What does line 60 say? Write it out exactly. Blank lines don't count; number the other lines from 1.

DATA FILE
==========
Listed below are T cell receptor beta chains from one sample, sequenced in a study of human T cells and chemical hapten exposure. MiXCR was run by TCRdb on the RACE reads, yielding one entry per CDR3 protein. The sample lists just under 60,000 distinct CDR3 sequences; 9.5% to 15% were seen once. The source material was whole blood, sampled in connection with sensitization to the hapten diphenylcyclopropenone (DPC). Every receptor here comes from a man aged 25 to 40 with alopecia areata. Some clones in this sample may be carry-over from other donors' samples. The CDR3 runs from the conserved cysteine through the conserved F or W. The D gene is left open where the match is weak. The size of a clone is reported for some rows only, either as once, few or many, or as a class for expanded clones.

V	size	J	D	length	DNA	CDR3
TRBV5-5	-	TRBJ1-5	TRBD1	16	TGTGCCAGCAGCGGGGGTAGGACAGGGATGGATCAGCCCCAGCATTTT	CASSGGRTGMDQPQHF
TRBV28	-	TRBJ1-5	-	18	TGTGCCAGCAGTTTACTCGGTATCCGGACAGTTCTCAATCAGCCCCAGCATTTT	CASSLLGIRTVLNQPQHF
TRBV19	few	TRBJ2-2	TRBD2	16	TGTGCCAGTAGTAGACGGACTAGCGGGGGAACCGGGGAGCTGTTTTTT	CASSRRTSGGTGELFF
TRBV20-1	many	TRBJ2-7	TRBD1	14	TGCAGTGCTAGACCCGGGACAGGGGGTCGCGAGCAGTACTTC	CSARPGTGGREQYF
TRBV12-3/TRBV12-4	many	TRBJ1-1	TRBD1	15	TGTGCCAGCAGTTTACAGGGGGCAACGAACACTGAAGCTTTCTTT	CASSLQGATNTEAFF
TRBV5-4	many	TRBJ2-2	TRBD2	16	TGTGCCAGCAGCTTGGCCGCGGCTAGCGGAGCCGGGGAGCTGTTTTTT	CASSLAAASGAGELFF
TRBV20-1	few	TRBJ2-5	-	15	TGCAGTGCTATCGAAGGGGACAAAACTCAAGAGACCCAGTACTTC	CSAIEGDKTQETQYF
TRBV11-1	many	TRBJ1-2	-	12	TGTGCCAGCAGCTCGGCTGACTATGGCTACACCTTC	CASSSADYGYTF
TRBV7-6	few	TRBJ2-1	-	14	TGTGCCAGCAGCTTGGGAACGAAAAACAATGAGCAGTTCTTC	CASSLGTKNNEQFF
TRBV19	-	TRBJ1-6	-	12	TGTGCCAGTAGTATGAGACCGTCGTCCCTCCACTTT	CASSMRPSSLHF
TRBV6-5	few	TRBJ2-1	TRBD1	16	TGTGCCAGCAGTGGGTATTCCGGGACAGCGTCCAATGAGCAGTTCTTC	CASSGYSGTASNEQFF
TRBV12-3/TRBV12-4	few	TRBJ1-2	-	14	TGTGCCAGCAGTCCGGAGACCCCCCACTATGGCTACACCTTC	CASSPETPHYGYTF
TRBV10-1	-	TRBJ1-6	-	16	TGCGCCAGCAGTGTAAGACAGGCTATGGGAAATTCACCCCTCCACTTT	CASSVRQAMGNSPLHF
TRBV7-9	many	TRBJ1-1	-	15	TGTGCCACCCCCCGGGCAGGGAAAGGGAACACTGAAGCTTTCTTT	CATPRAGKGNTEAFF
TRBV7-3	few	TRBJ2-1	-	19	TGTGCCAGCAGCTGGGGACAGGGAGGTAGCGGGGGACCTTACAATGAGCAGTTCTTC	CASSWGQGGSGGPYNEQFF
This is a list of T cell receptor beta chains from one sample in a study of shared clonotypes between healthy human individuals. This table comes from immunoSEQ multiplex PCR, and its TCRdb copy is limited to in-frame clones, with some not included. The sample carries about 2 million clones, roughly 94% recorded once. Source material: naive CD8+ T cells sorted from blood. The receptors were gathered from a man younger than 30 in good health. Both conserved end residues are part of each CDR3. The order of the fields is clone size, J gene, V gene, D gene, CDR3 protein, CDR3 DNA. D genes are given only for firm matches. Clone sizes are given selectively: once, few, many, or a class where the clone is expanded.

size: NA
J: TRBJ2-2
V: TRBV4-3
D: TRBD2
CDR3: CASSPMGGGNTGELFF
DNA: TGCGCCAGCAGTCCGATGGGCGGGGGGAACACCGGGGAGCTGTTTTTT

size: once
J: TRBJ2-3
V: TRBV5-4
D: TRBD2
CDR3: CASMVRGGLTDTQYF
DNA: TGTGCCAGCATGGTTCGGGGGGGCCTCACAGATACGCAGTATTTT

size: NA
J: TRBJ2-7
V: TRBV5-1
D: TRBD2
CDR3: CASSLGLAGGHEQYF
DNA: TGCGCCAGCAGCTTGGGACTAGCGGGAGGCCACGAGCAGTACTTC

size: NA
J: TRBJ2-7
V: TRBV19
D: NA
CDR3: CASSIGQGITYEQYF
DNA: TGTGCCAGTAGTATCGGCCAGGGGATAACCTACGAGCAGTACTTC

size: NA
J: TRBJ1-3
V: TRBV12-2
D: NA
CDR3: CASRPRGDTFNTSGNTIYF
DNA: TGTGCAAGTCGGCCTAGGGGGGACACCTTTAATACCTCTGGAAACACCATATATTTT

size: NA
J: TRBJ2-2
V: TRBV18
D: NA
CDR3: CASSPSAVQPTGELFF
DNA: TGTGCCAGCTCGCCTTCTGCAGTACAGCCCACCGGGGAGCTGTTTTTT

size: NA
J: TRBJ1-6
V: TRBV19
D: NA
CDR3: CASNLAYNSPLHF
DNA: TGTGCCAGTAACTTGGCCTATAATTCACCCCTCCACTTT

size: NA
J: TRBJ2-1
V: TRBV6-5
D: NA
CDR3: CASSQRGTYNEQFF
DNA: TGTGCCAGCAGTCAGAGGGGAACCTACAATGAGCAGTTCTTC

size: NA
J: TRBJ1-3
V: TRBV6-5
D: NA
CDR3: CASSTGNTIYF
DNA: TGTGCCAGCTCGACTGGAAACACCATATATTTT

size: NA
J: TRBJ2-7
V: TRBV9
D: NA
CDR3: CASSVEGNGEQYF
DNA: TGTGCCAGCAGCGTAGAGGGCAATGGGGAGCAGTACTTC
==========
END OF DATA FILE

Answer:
DNA: TGTGCCAGTAACTTGGCCTATAATTCACCCCTCCACTTT